Haining’s works became decreasingly influential and necessary as new names entered the arena, but those books were the groundwork for what followed, and beyond Who his cult and telefantasy influence was felt in similar regular guides to the canons of Sherlock Holmes, James Bond and Dracula, and a reliable run of classic ghost stories. As regular and reliable as the typeface titles on those volumes, Peter Haining was fandom’s collator before fandom took over the job and improved on the format, and his presence in the pages of a plethora of fanzines – New Zealand ones included, is a truth seldom acknowledged.


Kroton and on and on!

Tuesday, November 27th, 2007

Release the Kroton!

The Krotons is one of my [JE’s] favourite stories of all time, and that alone means it should be released on DVD (although that’s not likely for any time soon, given the current focus on completing seasons). There are some great performances in this story by all the actors, Philip Madoc makes an appearance, and Wendy Padbury avoids flashing her knickers is a rare moment of modesty.

And there are the Krotons themselves. Whilst not mentioned as often as the Quarks, they still get mocked by the fans, and yet their costumes are rather good… at least the top half, the lower half are just pants… or rather, a bad cardboard skirt, but still. They are a rather unique enemy in Doctor Who, being largely crystal based, and have managed to set themselves up quite the society.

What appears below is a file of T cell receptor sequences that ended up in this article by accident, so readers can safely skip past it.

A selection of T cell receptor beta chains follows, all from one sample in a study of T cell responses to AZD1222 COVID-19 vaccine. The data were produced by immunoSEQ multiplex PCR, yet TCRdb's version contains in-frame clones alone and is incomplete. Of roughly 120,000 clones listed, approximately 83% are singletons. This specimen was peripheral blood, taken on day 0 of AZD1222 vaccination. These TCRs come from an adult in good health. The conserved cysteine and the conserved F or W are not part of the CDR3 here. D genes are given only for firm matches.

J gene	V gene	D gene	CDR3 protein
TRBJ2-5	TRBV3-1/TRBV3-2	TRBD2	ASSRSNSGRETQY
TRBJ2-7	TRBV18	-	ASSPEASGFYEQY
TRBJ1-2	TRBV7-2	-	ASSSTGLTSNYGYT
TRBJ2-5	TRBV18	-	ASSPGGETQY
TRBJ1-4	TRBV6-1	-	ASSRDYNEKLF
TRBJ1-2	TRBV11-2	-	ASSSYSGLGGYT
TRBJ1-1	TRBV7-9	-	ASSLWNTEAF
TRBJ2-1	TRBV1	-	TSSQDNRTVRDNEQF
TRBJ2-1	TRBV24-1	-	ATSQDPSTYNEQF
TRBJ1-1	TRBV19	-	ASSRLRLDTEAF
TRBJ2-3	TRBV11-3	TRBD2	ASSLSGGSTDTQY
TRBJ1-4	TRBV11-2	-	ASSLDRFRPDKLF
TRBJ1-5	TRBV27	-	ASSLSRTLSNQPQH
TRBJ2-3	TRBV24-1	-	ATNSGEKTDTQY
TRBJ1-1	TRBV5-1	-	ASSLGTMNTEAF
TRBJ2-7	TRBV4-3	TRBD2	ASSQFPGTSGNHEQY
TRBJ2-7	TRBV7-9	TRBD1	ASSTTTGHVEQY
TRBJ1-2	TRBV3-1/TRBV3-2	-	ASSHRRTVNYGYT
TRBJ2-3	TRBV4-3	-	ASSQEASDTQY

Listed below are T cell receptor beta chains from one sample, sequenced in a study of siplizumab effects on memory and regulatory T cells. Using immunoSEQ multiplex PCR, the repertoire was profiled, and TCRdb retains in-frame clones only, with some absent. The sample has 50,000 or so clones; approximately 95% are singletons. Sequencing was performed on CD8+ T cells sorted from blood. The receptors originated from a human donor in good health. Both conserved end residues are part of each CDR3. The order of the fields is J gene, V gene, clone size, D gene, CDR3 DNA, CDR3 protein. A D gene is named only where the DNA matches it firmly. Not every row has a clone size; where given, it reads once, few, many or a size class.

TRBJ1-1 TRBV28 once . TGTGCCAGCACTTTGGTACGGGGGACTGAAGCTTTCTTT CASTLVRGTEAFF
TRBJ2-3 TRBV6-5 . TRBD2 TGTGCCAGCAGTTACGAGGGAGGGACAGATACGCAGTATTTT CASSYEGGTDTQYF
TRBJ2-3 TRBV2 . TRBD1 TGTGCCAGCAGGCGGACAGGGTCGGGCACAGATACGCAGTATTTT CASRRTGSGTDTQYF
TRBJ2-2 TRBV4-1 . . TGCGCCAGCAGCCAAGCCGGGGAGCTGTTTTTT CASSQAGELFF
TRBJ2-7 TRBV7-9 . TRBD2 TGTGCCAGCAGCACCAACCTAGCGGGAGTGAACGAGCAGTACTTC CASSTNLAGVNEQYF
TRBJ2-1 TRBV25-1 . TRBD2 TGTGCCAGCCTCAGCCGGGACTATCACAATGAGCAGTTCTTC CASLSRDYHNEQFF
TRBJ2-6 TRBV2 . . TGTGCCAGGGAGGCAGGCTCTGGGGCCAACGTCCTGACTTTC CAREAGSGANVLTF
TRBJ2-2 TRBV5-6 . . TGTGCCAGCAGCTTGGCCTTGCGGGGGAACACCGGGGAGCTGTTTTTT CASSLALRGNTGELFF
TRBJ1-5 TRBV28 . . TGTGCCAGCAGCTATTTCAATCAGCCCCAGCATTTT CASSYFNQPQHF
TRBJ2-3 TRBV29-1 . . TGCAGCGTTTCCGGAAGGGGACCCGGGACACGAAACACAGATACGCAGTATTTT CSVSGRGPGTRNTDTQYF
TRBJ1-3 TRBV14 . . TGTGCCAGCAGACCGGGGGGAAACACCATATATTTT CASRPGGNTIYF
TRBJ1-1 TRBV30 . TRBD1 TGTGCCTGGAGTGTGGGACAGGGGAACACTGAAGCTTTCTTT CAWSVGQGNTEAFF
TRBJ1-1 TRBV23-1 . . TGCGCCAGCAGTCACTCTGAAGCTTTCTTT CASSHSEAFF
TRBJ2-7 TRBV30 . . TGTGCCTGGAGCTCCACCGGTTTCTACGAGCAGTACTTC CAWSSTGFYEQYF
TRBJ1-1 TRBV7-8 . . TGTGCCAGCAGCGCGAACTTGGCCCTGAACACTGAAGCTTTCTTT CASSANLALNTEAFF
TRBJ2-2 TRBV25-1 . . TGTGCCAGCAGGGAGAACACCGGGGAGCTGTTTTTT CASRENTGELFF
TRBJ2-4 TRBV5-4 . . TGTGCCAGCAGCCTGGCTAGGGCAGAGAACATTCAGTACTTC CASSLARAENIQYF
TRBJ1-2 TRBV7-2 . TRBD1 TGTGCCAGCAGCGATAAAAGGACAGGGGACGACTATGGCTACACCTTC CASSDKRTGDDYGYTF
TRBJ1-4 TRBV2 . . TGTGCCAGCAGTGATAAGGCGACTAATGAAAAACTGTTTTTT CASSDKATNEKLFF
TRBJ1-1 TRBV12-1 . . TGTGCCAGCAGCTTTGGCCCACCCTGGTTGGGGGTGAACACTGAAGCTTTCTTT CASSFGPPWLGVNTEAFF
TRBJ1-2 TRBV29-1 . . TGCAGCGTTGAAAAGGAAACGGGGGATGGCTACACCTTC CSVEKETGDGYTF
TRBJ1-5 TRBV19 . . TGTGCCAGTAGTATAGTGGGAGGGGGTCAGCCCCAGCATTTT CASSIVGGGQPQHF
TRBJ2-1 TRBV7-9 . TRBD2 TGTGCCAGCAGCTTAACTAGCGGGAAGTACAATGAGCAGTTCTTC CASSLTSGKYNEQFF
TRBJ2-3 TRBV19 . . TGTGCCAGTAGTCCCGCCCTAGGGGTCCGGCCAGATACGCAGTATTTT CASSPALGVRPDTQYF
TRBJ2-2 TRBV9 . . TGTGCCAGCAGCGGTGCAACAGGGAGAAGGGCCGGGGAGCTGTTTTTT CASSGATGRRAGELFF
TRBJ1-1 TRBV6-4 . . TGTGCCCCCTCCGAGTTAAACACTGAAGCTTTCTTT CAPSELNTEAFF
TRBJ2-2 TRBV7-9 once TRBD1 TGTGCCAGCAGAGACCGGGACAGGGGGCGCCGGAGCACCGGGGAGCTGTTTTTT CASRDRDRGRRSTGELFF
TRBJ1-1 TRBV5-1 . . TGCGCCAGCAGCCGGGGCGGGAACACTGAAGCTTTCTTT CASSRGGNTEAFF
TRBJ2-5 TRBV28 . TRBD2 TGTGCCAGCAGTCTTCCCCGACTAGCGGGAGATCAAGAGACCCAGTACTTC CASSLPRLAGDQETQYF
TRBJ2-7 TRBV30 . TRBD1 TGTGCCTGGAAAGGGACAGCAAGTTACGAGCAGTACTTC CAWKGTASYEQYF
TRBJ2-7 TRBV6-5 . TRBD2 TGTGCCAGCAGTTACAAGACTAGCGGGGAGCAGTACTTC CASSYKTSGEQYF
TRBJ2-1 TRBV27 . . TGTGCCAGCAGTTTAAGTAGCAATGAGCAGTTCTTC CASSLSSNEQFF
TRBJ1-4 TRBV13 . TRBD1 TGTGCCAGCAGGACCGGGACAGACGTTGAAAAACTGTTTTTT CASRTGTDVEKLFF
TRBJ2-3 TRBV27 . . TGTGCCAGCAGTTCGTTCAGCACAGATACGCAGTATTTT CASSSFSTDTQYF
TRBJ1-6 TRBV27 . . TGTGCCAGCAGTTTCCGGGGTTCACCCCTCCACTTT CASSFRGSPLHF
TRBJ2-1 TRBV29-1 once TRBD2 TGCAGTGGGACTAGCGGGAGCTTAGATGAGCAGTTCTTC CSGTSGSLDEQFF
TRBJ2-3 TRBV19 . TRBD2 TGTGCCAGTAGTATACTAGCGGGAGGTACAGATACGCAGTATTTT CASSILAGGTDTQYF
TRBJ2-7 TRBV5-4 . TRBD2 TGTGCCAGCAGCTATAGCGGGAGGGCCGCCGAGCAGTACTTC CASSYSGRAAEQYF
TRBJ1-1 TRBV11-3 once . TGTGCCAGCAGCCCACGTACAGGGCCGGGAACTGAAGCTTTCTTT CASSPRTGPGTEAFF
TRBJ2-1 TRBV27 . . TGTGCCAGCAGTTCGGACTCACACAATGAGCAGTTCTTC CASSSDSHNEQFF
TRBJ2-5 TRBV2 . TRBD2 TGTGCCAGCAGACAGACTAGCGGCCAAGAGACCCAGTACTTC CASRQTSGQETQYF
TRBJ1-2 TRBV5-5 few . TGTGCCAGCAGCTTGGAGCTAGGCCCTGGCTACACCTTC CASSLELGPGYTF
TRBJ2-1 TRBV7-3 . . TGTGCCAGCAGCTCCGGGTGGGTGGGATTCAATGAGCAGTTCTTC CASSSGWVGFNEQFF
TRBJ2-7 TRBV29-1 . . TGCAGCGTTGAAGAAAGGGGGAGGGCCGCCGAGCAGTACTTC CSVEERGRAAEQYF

On the features side, aside from the usual talking heads, this is obviously a perfect point for (another) Robert Holmes documentary, as this is his first story and all. (And maybe an anti-documentary on incidental music?) Another possibility for a decent chance at doing something different, this story was a replacement for the supposed leaving story for Jamie, Dick Sharples’ The Prison in Space, so could develop that into a feature, maybe even a reading (the story summary has been given in DWM), perhaps even read by Frazer Hines? Alternatively, a look at the unmade Robert Holmes story Aliens in the Blood.

Five-by Shooting

Sunday, November 18th, 2007


They (well… he) said it would never happen, but finally we get our first multi-doctor story of the new series in the form of the Children in Need special, Time Crash.

And what a lot of fun it was too. Davison stepped back into the role effortlessly, and he and Tennant obviously enjoyed firing off each other. The conundrum of how to explain away the age-old old-age question got sorted with a throwaway line, the half-moon glasses made a welcome comeback and continuity references abound (is the second mention of the Mara a subtle hint…?).

Quite what non-fans would have made of it I don’t know, but based on the audience figures, this potentially could be the biggest story of the new series. which means that mentions of Tegan, Nyssa and Time Lords with weird collars  obviously didn’t stop the general public from lapping up the first new story in 5 months.